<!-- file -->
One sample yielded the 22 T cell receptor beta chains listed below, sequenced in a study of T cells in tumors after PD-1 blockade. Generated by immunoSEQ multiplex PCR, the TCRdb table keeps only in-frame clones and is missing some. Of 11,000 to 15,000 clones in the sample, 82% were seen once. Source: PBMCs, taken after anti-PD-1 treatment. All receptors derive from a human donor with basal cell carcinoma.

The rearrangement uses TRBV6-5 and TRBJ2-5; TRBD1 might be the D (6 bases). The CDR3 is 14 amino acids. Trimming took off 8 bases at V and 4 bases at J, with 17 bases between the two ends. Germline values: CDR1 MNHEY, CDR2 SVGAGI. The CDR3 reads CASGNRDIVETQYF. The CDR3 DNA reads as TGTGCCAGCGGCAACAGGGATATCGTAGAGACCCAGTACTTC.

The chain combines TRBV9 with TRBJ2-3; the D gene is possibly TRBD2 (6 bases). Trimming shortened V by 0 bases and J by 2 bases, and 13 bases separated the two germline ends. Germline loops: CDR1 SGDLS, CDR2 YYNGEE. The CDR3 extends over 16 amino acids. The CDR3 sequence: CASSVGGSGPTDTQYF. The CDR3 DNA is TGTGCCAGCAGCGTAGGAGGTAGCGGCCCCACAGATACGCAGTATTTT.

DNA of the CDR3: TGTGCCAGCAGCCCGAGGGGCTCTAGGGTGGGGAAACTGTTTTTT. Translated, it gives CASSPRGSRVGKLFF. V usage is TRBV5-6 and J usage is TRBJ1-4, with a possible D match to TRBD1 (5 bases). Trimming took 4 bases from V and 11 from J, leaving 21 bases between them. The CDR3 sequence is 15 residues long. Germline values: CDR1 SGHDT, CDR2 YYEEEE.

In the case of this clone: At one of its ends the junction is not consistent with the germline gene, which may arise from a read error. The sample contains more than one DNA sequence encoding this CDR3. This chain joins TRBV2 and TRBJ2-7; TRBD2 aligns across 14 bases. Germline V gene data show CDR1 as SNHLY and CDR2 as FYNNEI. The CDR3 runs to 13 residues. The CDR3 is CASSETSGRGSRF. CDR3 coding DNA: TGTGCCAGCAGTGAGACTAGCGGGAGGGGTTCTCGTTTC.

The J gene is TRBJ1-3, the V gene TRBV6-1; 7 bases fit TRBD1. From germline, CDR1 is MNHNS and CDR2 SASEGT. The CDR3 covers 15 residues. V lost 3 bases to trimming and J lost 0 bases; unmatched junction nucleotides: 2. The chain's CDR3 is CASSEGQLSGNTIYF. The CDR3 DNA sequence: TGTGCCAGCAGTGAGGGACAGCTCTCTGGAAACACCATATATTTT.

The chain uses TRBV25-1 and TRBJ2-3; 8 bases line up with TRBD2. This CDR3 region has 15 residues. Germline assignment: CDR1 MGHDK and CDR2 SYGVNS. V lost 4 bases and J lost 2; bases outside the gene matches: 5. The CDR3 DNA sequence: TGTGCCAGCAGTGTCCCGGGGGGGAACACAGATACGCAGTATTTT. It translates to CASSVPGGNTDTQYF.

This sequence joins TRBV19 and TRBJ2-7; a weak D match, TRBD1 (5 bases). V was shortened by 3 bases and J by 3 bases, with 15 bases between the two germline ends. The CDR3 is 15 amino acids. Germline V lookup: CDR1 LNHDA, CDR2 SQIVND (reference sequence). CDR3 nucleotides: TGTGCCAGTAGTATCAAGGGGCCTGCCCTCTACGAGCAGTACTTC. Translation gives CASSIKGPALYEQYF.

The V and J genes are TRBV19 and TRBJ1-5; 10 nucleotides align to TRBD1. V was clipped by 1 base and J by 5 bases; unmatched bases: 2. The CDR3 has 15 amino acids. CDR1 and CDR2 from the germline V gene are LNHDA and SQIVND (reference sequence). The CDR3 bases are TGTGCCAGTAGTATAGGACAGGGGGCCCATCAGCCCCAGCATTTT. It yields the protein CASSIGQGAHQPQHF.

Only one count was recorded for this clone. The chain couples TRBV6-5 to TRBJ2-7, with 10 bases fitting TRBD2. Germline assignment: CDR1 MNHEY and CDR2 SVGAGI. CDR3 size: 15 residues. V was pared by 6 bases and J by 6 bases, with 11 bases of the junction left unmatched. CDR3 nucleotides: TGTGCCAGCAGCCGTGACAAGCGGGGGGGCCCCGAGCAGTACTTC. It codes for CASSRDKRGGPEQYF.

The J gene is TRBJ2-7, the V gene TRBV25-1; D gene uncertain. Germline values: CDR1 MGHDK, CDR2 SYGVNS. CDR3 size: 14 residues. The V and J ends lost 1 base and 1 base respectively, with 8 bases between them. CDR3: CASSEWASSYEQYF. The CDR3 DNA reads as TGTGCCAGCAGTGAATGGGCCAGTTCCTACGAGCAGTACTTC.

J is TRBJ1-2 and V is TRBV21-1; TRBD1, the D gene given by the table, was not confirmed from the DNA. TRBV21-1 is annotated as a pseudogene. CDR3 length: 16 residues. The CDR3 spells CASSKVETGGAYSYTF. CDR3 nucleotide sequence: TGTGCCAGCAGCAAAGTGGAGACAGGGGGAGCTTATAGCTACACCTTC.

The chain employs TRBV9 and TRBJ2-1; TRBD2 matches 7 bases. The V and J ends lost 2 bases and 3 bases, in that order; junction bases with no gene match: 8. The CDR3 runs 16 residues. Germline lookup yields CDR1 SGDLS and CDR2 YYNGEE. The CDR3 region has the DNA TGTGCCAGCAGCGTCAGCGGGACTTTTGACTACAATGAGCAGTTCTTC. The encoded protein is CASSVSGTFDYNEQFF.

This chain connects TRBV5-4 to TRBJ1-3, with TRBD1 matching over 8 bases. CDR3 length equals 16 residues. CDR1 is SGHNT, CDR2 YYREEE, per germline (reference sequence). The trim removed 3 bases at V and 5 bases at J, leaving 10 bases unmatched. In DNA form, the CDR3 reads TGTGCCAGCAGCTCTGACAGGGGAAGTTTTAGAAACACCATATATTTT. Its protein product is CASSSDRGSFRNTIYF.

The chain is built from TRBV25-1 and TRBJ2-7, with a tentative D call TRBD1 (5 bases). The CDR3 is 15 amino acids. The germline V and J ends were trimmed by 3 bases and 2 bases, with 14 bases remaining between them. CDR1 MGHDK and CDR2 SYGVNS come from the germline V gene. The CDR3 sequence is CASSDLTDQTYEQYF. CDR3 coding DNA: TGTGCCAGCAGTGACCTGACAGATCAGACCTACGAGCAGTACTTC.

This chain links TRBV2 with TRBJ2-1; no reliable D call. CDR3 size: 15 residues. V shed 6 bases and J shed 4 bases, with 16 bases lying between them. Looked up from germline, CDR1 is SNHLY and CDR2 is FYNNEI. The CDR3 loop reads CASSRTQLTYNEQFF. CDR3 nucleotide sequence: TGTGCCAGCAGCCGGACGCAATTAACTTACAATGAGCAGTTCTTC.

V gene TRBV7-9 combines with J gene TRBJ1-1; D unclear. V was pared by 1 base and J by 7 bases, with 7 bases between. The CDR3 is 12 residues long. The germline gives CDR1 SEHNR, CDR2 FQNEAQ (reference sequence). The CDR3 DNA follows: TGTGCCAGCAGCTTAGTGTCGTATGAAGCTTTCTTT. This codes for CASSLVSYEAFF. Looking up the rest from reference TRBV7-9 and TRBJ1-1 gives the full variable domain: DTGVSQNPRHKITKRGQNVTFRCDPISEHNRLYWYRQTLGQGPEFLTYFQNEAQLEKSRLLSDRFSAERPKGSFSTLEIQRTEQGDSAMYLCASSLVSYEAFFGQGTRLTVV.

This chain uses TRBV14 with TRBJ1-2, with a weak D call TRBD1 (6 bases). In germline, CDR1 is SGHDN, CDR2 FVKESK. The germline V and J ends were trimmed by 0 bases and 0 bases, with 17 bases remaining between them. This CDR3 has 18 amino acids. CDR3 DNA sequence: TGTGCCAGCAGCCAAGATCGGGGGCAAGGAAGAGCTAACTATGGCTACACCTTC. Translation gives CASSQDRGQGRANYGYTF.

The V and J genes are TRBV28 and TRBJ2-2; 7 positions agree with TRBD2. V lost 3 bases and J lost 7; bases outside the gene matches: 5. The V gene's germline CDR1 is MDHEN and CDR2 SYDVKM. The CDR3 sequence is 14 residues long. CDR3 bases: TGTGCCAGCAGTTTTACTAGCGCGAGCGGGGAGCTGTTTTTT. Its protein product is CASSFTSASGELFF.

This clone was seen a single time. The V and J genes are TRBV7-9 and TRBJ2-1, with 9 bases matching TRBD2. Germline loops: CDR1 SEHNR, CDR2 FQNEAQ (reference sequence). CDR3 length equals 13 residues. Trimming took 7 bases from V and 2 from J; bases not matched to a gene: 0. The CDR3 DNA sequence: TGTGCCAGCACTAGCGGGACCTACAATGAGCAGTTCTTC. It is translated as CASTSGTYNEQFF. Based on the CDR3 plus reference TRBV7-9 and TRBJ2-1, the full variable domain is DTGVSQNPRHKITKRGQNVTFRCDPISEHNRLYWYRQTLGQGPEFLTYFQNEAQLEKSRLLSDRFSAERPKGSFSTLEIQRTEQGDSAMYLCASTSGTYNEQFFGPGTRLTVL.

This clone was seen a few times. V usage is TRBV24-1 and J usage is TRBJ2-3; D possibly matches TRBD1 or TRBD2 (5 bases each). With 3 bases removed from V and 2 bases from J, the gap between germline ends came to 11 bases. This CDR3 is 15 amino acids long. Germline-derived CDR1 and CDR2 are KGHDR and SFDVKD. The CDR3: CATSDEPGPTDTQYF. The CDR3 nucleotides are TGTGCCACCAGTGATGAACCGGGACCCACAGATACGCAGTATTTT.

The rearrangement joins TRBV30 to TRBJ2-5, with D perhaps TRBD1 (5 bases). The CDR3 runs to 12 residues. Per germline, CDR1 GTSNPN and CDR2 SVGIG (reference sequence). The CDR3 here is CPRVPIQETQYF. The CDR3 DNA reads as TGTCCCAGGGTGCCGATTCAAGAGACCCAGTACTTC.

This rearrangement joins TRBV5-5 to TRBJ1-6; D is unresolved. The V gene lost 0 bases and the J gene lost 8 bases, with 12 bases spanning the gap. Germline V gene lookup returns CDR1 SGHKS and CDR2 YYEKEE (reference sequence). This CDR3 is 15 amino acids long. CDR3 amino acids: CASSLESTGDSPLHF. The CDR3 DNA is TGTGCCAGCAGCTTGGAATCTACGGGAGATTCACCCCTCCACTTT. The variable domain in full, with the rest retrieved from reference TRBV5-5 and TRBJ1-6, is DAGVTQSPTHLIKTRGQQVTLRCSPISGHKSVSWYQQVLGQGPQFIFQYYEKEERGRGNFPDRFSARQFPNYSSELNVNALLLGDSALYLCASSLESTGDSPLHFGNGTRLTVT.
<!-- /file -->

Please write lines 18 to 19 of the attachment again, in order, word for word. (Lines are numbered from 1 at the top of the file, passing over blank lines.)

This chain uses TRBV14 with TRBJ1-2, with a weak D call TRBD1 (6 bases). In germline, CDR1 is SGHDN, CDR2 FVKESK. The germline V and J ends were trimmed by 0 bases and 0 bases, with 17 bases remaining between them. This CDR3 has 18 amino acids. CDR3 DNA sequence: TGTGCCAGCAGCCAAGATCGGGGGCAAGGAAGAGCTAACTATGGCTACACCTTC. Translation gives CASSQDRGQGRANYGYTF.

The V and J genes are TRBV28 and TRBJ2-2; 7 positions agree with TRBD2. V lost 3 bases and J lost 7; bases outside the gene matches: 5. The V gene's germline CDR1 is MDHEN and CDR2 SYDVKM. The CDR3 sequence is 14 residues long. CDR3 bases: TGTGCCAGCAGTTTTACTAGCGCGAGCGGGGAGCTGTTTTTT. Its protein product is CASSFTSASGELFF.